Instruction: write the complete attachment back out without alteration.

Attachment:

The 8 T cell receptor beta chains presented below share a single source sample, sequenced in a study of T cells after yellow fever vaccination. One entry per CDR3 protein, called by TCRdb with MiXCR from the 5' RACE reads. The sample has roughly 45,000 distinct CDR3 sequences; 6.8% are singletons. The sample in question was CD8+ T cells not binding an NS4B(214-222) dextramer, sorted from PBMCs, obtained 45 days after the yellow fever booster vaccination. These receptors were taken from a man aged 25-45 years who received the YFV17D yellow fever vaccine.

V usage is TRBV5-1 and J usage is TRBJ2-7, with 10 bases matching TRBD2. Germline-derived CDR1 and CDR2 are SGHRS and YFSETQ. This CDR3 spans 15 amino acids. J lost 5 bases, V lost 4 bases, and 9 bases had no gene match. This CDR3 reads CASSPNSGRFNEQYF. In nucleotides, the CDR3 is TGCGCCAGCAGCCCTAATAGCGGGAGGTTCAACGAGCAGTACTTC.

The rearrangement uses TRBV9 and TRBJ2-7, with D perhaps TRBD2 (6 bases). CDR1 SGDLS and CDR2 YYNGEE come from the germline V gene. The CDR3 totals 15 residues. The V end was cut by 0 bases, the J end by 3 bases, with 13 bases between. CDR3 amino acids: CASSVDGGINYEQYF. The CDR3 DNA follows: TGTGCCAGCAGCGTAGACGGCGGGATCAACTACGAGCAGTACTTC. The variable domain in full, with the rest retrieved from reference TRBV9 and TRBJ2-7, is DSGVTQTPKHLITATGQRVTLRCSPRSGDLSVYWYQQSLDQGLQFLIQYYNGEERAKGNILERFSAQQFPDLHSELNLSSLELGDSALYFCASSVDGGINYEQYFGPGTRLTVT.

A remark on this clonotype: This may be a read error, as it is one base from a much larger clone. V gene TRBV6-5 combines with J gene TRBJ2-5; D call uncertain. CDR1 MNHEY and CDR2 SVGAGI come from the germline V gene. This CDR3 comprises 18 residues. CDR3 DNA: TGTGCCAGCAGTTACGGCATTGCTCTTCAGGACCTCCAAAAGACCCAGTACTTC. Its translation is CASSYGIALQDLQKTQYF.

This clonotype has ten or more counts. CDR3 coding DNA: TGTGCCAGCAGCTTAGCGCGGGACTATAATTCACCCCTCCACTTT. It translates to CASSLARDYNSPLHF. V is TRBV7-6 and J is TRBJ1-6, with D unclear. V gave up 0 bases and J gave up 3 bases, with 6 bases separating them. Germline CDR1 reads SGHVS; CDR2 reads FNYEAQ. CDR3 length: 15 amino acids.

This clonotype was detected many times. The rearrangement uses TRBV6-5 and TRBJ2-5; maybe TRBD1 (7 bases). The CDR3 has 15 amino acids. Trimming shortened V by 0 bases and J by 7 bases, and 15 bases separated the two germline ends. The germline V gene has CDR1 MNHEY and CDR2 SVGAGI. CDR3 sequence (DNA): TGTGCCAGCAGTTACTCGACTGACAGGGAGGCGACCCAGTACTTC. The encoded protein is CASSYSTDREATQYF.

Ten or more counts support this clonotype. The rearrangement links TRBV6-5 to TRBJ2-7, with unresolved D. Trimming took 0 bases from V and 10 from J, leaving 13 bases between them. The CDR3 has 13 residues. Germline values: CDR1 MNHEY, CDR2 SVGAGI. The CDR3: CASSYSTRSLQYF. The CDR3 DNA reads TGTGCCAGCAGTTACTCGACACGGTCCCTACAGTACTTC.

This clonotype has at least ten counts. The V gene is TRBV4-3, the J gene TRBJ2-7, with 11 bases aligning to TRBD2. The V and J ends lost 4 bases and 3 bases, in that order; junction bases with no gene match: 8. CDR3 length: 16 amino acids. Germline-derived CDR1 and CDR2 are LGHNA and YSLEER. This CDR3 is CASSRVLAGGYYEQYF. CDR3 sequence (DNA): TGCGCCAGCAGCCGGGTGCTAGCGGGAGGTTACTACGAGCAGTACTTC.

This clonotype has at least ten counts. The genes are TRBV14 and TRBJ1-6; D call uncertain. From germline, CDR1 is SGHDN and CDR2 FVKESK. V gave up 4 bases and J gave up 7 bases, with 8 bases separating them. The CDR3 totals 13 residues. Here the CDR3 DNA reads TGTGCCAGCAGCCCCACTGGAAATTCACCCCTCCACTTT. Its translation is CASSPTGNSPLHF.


The 8 T cell receptor beta chains presented below share a single source sample, sequenced in a study of T cells after yellow fever vaccination. One entry per CDR3 protein, called by TCRdb with MiXCR from the 5' RACE reads. The sample has roughly 45,000 distinct CDR3 sequences; 6.8% are singletons. The sample in question was CD8+ T cells not binding an NS4B(214-222) dextramer, sorted from PBMCs, obtained 45 days after the yellow fever booster vaccination. These receptors were taken from a man aged 25-45 years who received the YFV17D yellow fever vaccine.

V usage is TRBV5-1 and J usage is TRBJ2-7, with 10 bases matching TRBD2. Germline-derived CDR1 and CDR2 are SGHRS and YFSETQ. This CDR3 spans 15 amino acids. J lost 5 bases, V lost 4 bases, and 9 bases had no gene match. This CDR3 reads CASSPNSGRFNEQYF. In nucleotides, the CDR3 is TGCGCCAGCAGCCCTAATAGCGGGAGGTTCAACGAGCAGTACTTC.

The rearrangement uses TRBV9 and TRBJ2-7, with D perhaps TRBD2 (6 bases). CDR1 SGDLS and CDR2 YYNGEE come from the germline V gene. The CDR3 totals 15 residues. The V end was cut by 0 bases, the J end by 3 bases, with 13 bases between. CDR3 amino acids: CASSVDGGINYEQYF. The CDR3 DNA follows: TGTGCCAGCAGCGTAGACGGCGGGATCAACTACGAGCAGTACTTC. The variable domain in full, with the rest retrieved from reference TRBV9 and TRBJ2-7, is DSGVTQTPKHLITATGQRVTLRCSPRSGDLSVYWYQQSLDQGLQFLIQYYNGEERAKGNILERFSAQQFPDLHSELNLSSLELGDSALYFCASSVDGGINYEQYFGPGTRLTVT.

A remark on this clonotype: This may be a read error, as it is one base from a much larger clone. V gene TRBV6-5 combines with J gene TRBJ2-5; D call uncertain. CDR1 MNHEY and CDR2 SVGAGI come from the germline V gene. This CDR3 comprises 18 residues. CDR3 DNA: TGTGCCAGCAGTTACGGCATTGCTCTTCAGGACCTCCAAAAGACCCAGTACTTC. Its translation is CASSYGIALQDLQKTQYF.

This clonotype has ten or more counts. CDR3 coding DNA: TGTGCCAGCAGCTTAGCGCGGGACTATAATTCACCCCTCCACTTT. It translates to CASSLARDYNSPLHF. V is TRBV7-6 and J is TRBJ1-6, with D unclear. V gave up 0 bases and J gave up 3 bases, with 6 bases separating them. Germline CDR1 reads SGHVS; CDR2 reads FNYEAQ. CDR3 length: 15 amino acids.

This clonotype was detected many times. The rearrangement uses TRBV6-5 and TRBJ2-5; maybe TRBD1 (7 bases). The CDR3 has 15 amino acids. Trimming shortened V by 0 bases and J by 7 bases, and 15 bases separated the two germline ends. The germline V gene has CDR1 MNHEY and CDR2 SVGAGI. CDR3 sequence (DNA): TGTGCCAGCAGTTACTCGACTGACAGGGAGGCGACCCAGTACTTC. The encoded protein is CASSYSTDREATQYF.

Ten or more counts support this clonotype. The rearrangement links TRBV6-5 to TRBJ2-7, with unresolved D. Trimming took 0 bases from V and 10 from J, leaving 13 bases between them. The CDR3 has 13 residues. Germline values: CDR1 MNHEY, CDR2 SVGAGI. The CDR3: CASSYSTRSLQYF. The CDR3 DNA reads TGTGCCAGCAGTTACTCGACACGGTCCCTACAGTACTTC.

This clonotype has at least ten counts. The V gene is TRBV4-3, the J gene TRBJ2-7, with 11 bases aligning to TRBD2. The V and J ends lost 4 bases and 3 bases, in that order; junction bases with no gene match: 8. CDR3 length: 16 amino acids. Germline-derived CDR1 and CDR2 are LGHNA and YSLEER. This CDR3 is CASSRVLAGGYYEQYF. CDR3 sequence (DNA): TGCGCCAGCAGCCGGGTGCTAGCGGGAGGTTACTACGAGCAGTACTTC.

This clonotype has at least ten counts. The genes are TRBV14 and TRBJ1-6; D call uncertain. From germline, CDR1 is SGHDN and CDR2 FVKESK. V gave up 4 bases and J gave up 7 bases, with 8 bases separating them. The CDR3 totals 13 residues. Here the CDR3 DNA reads TGTGCCAGCAGCCCCACTGGAAATTCACCCCTCCACTTT. Its translation is CASSPTGNSPLHF.